Second, our commitment to God must ring true. We cannot bring to God what we think pleases Him and expect multiplied blessings from His hand. God does not owe us for anything we do. Matthew Henry said it well, “Many boast of their obedience to the command of God; but what mean then their indulgence of the flesh, their love of the world, their passion and uncharitableness, and their neglect of holy duties, which witness against them?” 1 Samuel 15:18-23
What do you want God to do in your life in 2017? Are you looking to Him for it? Are you committed to Him above all else?
The basic premise behind the economic stimulus packages put together by the federal government in recent years is that if the masses have money they will spend it. When they spend it, their money trickles up the corporate chain where it can be reinvested back into the economy through to grow businesses and, ultimately, lead to more jobs and increased salaries. At the same time, some tax rates are raised to recapture federal spending through taxation.
Does it work? Let’s take an example. In 2009, I bought a home and received a first time homebuyer credit (stimulus). Initially, that credit was deposited into a savings account. Over time, however, we used that money to replace the windows in our home, making it more energy efficient, and remodeled the kitchen, doing all the fabrication work myself.
Someone had to make the windows and install them. And someone had to make the plywood and materials for our kitchen cabinets and countertop, transport them to the store, and sell them at the local retail level. In theory, the credit we received did trickle up through the economy.
However, most of the goods we purchased (not sure about the windows) were manufactured on foreign soil. So other than profit to the store, the cost of the goods left our country.
Added to that, many global corporations with domestic operations or headquarters have increasingly utilized off shore strategies to shelter income from taxation. So the money trickled up, but some of it left our shores to foreign manufacturers and some of it was sheltered from taxation.
This means a good portion of the funds that trickled up are out of reach of federal taxation (will not replenish funds used in the stimulus) and were not reinvested into the economy, either because they stayed off shore or they were kept was profit.
Trickle up assumes that every dollar the government pumps into the economy will eventually work to expand businesses, jobs and salaries which will eventually replenish government spending through taxation. But when much of the money goes to pay for imports and is sheltered from taxation in off shore entities, trickle up fails to restart the economy or replenish government coffers.
If it created more jobs on domestic soil and kept more of the money on domestic soil, then trickle up economics would probably have been more successful at restarting the stalled economic engine. And it would have created long-term, sustainable growth, after which the government could withdraw its hand and leave the economy to run on its own power. Instead, we are still seeing artificial intervention through, as an example, zero or near zero interest rates at the Federal Reserve.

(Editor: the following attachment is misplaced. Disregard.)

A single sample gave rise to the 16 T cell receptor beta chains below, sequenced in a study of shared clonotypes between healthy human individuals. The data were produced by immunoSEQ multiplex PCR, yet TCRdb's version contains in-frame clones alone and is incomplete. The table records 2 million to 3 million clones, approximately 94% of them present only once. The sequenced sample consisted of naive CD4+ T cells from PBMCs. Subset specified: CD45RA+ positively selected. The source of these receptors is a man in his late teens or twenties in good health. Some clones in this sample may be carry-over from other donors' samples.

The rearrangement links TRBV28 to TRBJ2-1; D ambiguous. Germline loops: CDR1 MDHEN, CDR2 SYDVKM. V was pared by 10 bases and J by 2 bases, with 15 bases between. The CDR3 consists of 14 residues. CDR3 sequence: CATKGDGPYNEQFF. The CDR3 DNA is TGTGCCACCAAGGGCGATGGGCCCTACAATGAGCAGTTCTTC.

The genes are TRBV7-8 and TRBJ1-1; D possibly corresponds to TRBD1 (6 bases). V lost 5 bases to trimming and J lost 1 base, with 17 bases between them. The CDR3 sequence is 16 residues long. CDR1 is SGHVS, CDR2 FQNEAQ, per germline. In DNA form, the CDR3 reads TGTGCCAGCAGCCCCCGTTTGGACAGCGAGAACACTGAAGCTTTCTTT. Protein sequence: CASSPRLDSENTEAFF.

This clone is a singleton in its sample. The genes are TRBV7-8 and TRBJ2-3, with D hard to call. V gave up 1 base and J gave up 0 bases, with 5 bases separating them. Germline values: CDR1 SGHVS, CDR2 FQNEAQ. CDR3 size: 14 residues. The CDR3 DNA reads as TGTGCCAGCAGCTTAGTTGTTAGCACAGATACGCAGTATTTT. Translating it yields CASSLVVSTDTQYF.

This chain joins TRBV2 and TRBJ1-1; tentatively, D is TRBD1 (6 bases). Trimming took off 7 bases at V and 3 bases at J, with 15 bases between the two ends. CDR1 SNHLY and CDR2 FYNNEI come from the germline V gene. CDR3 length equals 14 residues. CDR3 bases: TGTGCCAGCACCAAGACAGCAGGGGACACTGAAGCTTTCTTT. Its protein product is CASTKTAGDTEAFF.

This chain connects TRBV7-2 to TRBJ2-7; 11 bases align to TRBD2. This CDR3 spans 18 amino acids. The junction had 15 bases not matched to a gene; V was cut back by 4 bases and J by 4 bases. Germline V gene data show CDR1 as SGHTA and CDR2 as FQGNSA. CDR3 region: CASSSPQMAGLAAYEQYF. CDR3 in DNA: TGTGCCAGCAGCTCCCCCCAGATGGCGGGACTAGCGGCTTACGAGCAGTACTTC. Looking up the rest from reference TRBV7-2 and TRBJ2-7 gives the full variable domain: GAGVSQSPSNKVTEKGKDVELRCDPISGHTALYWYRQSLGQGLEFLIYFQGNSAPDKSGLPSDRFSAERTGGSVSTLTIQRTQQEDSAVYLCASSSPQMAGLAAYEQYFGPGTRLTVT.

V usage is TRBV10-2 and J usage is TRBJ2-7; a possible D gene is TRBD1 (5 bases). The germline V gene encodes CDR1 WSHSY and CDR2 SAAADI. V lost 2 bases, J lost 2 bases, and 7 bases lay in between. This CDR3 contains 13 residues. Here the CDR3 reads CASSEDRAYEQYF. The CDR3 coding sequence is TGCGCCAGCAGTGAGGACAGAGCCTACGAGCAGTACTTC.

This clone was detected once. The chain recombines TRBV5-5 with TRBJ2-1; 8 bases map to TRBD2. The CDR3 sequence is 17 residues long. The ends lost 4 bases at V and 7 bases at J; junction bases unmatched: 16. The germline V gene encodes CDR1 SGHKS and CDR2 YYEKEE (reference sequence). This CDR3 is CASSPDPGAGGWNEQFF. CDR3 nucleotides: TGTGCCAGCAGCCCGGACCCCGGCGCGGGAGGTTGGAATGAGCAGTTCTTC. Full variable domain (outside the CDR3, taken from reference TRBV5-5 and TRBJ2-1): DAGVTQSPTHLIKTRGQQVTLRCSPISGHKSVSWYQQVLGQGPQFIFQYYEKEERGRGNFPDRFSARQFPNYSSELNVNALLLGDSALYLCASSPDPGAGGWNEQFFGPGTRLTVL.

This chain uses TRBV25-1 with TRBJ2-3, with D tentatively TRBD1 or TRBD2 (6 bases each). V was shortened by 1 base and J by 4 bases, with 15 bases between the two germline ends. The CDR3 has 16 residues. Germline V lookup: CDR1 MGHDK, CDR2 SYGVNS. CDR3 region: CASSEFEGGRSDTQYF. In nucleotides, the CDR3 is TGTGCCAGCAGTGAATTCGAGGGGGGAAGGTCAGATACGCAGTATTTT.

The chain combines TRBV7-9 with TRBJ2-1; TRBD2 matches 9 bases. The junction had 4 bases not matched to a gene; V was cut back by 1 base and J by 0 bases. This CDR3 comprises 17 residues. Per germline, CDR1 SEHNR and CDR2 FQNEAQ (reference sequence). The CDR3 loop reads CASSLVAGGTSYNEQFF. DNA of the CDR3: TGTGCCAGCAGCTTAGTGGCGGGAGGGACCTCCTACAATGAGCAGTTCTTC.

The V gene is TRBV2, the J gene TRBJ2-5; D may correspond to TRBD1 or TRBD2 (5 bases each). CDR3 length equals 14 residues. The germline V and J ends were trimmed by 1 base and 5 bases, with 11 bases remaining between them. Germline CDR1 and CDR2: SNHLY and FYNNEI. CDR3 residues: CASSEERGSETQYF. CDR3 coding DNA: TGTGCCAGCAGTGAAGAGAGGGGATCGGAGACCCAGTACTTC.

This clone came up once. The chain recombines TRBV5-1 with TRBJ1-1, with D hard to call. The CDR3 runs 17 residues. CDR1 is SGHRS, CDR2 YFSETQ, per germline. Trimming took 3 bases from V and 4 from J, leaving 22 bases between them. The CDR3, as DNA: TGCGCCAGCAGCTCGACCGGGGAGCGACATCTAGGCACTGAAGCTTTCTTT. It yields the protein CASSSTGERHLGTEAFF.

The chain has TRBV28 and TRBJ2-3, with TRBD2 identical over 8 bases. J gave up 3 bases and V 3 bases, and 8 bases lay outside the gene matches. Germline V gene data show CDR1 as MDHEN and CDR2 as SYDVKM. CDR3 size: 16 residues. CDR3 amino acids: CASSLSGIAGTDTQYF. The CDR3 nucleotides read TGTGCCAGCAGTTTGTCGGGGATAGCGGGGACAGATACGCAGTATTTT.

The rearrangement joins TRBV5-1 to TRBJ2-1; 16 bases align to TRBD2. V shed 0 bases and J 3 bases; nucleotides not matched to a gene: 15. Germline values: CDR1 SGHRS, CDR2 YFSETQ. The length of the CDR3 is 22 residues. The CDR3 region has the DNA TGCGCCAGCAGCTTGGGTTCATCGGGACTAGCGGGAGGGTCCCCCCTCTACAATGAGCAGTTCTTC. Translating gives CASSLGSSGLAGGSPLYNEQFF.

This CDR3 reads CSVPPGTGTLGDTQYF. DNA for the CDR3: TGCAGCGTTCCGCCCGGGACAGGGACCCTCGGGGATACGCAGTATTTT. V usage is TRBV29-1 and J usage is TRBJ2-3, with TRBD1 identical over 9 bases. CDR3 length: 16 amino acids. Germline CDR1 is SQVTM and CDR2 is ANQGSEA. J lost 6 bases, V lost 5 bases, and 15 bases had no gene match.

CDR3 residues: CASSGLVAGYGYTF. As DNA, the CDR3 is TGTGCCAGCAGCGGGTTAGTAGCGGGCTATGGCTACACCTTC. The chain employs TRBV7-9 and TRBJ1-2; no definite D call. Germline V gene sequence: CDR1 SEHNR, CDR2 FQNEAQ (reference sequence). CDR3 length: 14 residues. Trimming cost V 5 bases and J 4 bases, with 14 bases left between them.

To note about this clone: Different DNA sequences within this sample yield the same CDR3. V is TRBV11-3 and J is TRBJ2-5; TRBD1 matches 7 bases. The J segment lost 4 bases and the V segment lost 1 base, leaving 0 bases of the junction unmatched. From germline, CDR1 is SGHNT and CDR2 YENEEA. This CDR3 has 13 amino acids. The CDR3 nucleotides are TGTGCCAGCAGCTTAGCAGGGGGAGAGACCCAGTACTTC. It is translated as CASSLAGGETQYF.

The design of trickle up economics is to put more money into the hands of the very wealthy and trust that they will reinvest the additional wealth in domestic production. But it only works if the money trickling up stays within our borders and is available for taxation.
Trickle down is equally a government economic stimulus package. The thrust behind trickle down economics is that more money in the hands of the very wealthy will lead to increased investment in domestic production. However, the approach is different.
Trickle down depends on tax cuts and subsidies targeted toward businesses and the very wealthy. To the extent low to middle income families enjoy tax cuts and more discretionary income, we’re back in the same boat as trickle up economics so far as creating jobs on foreign soil unless the goods they purchase are manufactured on domestic soil.
The difference is that trickle down primarily offers benefits to business operations on domestic soil. The plan encourages growth here at home. Expansion of businesses means more production and more jobs of many kinds in various phases of production. More jobs mean higher income among low to middle income families, resulting in – you guessed it – a jump in tax revenue.
In the end, both trickle up and trickle down depend on large businesses and the very wealthy to reinvest stimulus money back into the economy, but they approach it differently. Trickle up puts money in local hands first which eventually works its way to the top, where it is reinvested. Trickle down starts at the top where it is invested and works its way down to the local level.
All things being equal, trickle down encourages more money to stay on domestic soil. For example, a government stimulus package may award millions of dollars for road construction on domestic soil. This guarantees jobs are created here at home, leading to higher incomes (and more tax revenue) and increased spending (and more tax revenue). The key risk with either approach is whether the businesses receiving the stimulus will actually invest in increased production on domestic soil. Policy can be established to restrict those who will receive stimulus under the trickle down approach to target businesses and very wealthy who will invest in domestic production. This is not possible with trickle up because government cannot control where the money ultimately ends up.
But given all this, the only reason any economic stimulus packages are used in the first place is when either businesses or local people become crippled. These situations represent an economic imbalance, and government decides to intervene to bring things back to the middle. It doesn’t always work and is definitely not fool proof. The better approach is for government not to intervene at all or to exercise restraint when deciding to get involved.